Election 2020 California Primary VotingFILE - In this June 5, 2018, file photo, voters mark ballots at a polling place in the library at the Robert F. Kennedy Elementary School in Los Angeles. Californians start voting Monday, Feb. 3, 2020, in a high-profile Democratic presidential primary that has no clear front-runner. For the first time, Californians can register to vote on election day at the polls. (AP Photo/Richard Vogel, File)
SAN FRANCISCO (AP) — Californians start voting Monday in a high-profile Democratic presidential primary that has no clear front-runner and could take longer to count than any previous election in a state already notorious for slow ballot counting.
For the first time, Californians can register to vote all the way up to and including election day wherever ballots are cast, which could mean a surge of last-minute ballots, including last-minute provisional ballots that take longer to count.
There's a lot at stake in California's March 3 primary. California polls show U.S. senators Elizabeth Warren and Bernie Sanders and former vice president Joe Biden jockeying to advance to November against President Donald Trump, who has no serious Republican challenger.
The election date itself is new, moved up from its usual June to “Super Tuesday" so California's 20 million Democratic-leaning registered voters might have a say in this year's presidential race. Early voting begins Monday, the same day caucuses in Iowa start choosing their nominee.
Voters are also weighing in on congressional races, state legislative seats and a statewide school bond.
California's March election showcases expansive changes in how and where people in the country's most populous state can vote, with speedy new voting systems in some counties that elections officials say will cut down on tardy tallying.
Fifteen counties, including Los Angeles, will replace traditional polling places with “vote centers" where people who live anywhere in the county can vote early, drop off ballots or register to vote.
Secretary of State Alex Padilla, a Democrat, is telling voters and elections administrators to prepare for record presidential primary turnout.
“In my opinion, that’s great news," he said. "The more people participate in democracy, the better. That's the way it's supposed to work."
California has previously allowed same-day voter registration, but only at county elections offices. Gov. Gavin Newsom signed legislation last year requiring all polling places and vote centers to offer the option until 8 p.m. on election day.
But with change comes the potential for hiccups.
As part of ongoing efforts to increase ways to vote, fourteen counties will automatically mail ballots to voters. Fifteen counties, up from five in 2018, are replacing polling places with multi-purpose vote centers, possibly confusing people accustomed to voting at their regular polling place on election day.
The expansion of same-day voter registration and a crush of last-minute voters means it could take days or even weeks to determine the Democratic primary winner. California already takes longer than other states to tally votes; ballots postmarked by March 3 will be counted as long as they arrive by March 6.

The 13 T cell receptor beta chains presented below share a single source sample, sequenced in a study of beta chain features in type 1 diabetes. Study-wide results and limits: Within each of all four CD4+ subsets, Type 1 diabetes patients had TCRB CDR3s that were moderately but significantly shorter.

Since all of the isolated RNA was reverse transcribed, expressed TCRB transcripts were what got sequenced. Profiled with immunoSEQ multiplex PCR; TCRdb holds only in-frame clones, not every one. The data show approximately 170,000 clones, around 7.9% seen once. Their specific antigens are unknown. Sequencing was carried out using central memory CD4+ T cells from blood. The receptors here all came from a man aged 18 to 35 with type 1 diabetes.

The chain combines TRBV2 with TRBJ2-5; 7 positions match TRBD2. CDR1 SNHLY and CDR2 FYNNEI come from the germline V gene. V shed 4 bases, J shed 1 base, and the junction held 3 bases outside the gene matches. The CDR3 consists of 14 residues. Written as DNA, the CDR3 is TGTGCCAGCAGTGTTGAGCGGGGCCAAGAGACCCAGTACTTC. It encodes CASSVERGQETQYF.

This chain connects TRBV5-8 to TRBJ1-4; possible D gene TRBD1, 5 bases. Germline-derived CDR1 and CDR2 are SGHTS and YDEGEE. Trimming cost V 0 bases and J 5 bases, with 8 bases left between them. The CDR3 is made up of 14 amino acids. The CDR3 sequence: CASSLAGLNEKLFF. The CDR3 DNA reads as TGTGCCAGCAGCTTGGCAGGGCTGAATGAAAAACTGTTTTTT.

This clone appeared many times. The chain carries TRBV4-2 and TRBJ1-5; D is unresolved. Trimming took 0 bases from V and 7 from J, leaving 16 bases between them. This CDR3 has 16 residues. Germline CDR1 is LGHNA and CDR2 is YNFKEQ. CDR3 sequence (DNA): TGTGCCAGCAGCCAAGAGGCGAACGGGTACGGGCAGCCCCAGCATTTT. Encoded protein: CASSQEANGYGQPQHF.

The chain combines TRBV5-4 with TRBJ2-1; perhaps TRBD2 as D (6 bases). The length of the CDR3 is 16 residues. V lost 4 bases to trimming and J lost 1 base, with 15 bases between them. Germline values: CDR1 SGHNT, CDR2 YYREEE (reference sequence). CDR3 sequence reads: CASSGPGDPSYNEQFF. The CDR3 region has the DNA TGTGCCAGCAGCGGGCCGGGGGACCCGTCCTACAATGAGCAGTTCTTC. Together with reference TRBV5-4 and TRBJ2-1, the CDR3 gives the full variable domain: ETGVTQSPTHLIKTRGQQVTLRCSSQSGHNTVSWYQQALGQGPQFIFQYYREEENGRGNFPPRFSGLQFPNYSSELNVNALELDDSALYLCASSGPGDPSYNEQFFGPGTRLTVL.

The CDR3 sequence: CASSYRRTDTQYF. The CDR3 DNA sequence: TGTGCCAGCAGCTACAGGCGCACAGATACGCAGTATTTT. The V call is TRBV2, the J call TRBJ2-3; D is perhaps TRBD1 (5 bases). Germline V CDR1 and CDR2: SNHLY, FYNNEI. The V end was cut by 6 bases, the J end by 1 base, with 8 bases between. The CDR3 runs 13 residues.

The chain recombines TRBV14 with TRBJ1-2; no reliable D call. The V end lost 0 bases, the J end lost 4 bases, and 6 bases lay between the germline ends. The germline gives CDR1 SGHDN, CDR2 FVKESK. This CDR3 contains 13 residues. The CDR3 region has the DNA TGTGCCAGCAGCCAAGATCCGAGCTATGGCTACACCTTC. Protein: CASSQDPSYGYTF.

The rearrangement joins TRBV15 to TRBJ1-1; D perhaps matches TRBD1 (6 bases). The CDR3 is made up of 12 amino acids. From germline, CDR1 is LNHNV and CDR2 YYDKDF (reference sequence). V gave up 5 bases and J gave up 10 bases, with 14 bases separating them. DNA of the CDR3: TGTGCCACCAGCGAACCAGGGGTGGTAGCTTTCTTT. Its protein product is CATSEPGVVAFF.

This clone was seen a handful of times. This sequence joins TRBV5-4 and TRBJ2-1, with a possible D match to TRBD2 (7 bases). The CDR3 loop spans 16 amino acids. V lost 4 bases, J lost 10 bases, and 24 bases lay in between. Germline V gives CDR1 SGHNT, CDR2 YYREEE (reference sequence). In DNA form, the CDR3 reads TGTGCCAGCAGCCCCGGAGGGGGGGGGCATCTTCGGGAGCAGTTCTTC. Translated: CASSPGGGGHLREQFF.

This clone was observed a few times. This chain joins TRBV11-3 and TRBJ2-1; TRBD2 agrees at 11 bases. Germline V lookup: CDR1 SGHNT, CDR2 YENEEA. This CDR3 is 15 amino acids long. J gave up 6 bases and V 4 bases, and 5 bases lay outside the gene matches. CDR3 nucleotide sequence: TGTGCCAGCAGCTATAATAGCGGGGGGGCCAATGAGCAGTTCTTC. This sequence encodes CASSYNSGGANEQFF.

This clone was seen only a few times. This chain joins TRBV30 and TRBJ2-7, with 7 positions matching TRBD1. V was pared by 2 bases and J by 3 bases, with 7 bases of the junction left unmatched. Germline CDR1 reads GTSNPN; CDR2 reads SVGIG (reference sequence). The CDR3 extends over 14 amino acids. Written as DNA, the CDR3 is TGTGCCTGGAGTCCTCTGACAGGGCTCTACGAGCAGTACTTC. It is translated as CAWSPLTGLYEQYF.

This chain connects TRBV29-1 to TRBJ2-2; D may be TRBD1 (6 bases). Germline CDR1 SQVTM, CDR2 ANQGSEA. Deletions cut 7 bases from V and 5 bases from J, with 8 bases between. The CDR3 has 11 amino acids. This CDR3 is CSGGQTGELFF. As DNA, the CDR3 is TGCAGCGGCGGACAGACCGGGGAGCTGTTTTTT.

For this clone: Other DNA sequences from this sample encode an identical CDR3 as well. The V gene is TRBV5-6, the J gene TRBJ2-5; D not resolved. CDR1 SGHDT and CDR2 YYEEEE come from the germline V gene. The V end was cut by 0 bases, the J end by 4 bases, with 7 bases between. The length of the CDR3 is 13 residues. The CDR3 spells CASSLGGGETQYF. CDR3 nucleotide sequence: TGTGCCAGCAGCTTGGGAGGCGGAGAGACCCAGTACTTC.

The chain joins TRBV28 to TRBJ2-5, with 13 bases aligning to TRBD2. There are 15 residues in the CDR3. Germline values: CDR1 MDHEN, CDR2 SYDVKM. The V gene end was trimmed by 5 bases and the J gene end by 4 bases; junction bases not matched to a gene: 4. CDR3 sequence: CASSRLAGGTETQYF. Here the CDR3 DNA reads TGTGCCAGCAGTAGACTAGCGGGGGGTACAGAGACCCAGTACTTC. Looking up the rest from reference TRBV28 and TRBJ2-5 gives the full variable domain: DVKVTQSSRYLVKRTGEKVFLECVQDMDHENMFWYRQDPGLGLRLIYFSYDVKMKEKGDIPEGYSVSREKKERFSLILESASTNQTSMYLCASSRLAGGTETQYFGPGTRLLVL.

In 2018, it took a month before the Republican incumbent in California's 21st U.S. House district conceded to his Democratic opponent.
“We have a very close race between three candidates and that's been evident for months now. And unless that changes dramatically, we're going to have a close election March 3,” says Mark Baldassare, president and CEO of the nonpartisan Public Policy Institute of California.
“At this point in time, it’s very unlikely we’re going to know the night of the election," he said.
Loyola Law School professor Jessica Levinson shrugs off the wait for results, saying it “is only an issue for the candidates who want to claim victory and momentum." In any case, the way the California Democratic Party calculates delegate votes is complex and only partly related to who wins the overall popular vote.
Instead, she and other voting advocates worry that the state's large number of nonpartisan voters may be shut out of the presidential race because they didn't request a partisan ballot in advance. More than 5 million Californians are registered with “no party preference,” a percentage that has grown since 2016.
"No party preference" voters can vote in the Democratic, Libertarian or American Independent Party races. B ut those who vote by mail have to reply to a postcard to request a crossover ballot. They can also re-register as Republicans to vote in the Republican election. But if they do nothing, they'll end up with a ballot that does not list any presidential candidates.
Only 9% of unaffiliated voters have requested crossover ballots, much lower than it should be, said Paul Mitchell, vice president of data firm Political Data Inc.
Voting advocates are trying to get the word out to unaffiliated voters, hoping that early voting, new vote centers and expanded same-day registration will offset any barriers.
Orange County has replaced hundreds of polling places with 188 vote centers backed by a speedy new system that could cut counting time for the 1.6 million registered voters in half, said Neal Kelley, registrar of voters.
Santa Clara County is pushing an “avoid-the-line" campaign encouraging voting by mail, said Eric Kurhi, spokesman for the registrar's office.
“That's the whole thing: we want to make voting easy for people,” Kurhi said.